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Through MedGlobal, a Jacksonville trauma surgeon is using his skills to help Ukraine in their fight against Russia.
JACKSONVILLE, Fla. — It’s been more than a year since Russia declared war on Ukraine. Ukrainians have fled the country when they can, but millions are displaced or trapped in war torn areas.
A Jacksonville doctor is heading towards the trouble to help in Ukraine’s fight.
Dr. Michael Samotowka is back in the US for now, but the dates and times of his travels are secret for safety reasons. When he goes there every couple months, he trains Ukrainian doctors on trauma surgery and how to treat patients.
“I am the lead trauma surgeon for training Ukrainian soldiers doctors for critical care,” Samotowka explained.
He is humble and reserved as he describes heading into the front lines of the war. He’s not a soldier. He’s an American volunteer.
“Our mission at MedGlobal is to train surgeons going to front line hospitals. So we’ll do a 6 or 8 day course, a pig lab…” said Samotowka.
He explained that it is a 2 week mission, in and out with MedGlobal, an NGO that sends doctors to vulnerable areas across the world.
He and his team of doctors are targets when they are there. They arrive in another country and then travel into Ukraine, which can take up to a day.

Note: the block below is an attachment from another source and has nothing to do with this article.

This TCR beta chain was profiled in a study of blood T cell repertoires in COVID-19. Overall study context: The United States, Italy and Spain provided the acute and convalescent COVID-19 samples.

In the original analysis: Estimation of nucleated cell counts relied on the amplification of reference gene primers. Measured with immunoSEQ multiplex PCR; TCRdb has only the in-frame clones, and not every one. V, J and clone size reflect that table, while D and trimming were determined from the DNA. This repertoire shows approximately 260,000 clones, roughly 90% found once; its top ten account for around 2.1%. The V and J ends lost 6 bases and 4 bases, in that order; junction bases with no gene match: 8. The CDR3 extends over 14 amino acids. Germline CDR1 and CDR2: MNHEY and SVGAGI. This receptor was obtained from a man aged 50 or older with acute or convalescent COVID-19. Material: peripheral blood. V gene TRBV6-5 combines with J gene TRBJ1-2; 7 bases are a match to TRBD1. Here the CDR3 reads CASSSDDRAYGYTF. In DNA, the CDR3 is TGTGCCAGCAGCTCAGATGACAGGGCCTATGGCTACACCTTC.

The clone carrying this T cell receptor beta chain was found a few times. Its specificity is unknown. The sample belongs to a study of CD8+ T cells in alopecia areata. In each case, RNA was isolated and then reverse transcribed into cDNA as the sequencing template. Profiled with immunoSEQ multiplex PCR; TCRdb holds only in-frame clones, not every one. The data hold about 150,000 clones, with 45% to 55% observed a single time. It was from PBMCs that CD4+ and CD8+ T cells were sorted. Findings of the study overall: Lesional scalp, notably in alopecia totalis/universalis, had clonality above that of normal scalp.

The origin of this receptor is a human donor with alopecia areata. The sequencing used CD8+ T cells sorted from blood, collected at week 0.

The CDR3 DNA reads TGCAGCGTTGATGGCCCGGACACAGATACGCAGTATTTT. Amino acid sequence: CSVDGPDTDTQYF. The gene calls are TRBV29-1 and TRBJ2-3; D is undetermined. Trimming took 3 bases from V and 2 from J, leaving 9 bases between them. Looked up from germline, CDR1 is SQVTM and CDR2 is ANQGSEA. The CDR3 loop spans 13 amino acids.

He can only share so many photos out of safety, but he’s seen across the country.
“In western Ukraine where there has not been as much bombing, life seems fairly normal other than the air raid sirens when people go into the shelters or whatever,” said Samotowka. “As you go farther east, things are worse. I’ve been as far east as Kramatorsk and other cities close to the front line. Those are red zone hot areas where there has been bombings.”
He says he feels fairly safe in Ukraine, but they’ve had missiles hit close to where they were.
His mission goes beyond service. This is his parent’s home country and where friends and family still live.
“Oh it’s horrible. It’s very stressful and depressing to see people that were really moving towards the west. Their quality of life was improving from the fall of the Soviet Union. They were working for a better life and then things like this just shattered completely,” he said.
He is no longer working in Jacksonville. He’s been working at temporary spots at hospitals in the US in between his trips to Ukraine, but he will soon start as the Trauma Medical Director at Navant Health in Charlotte.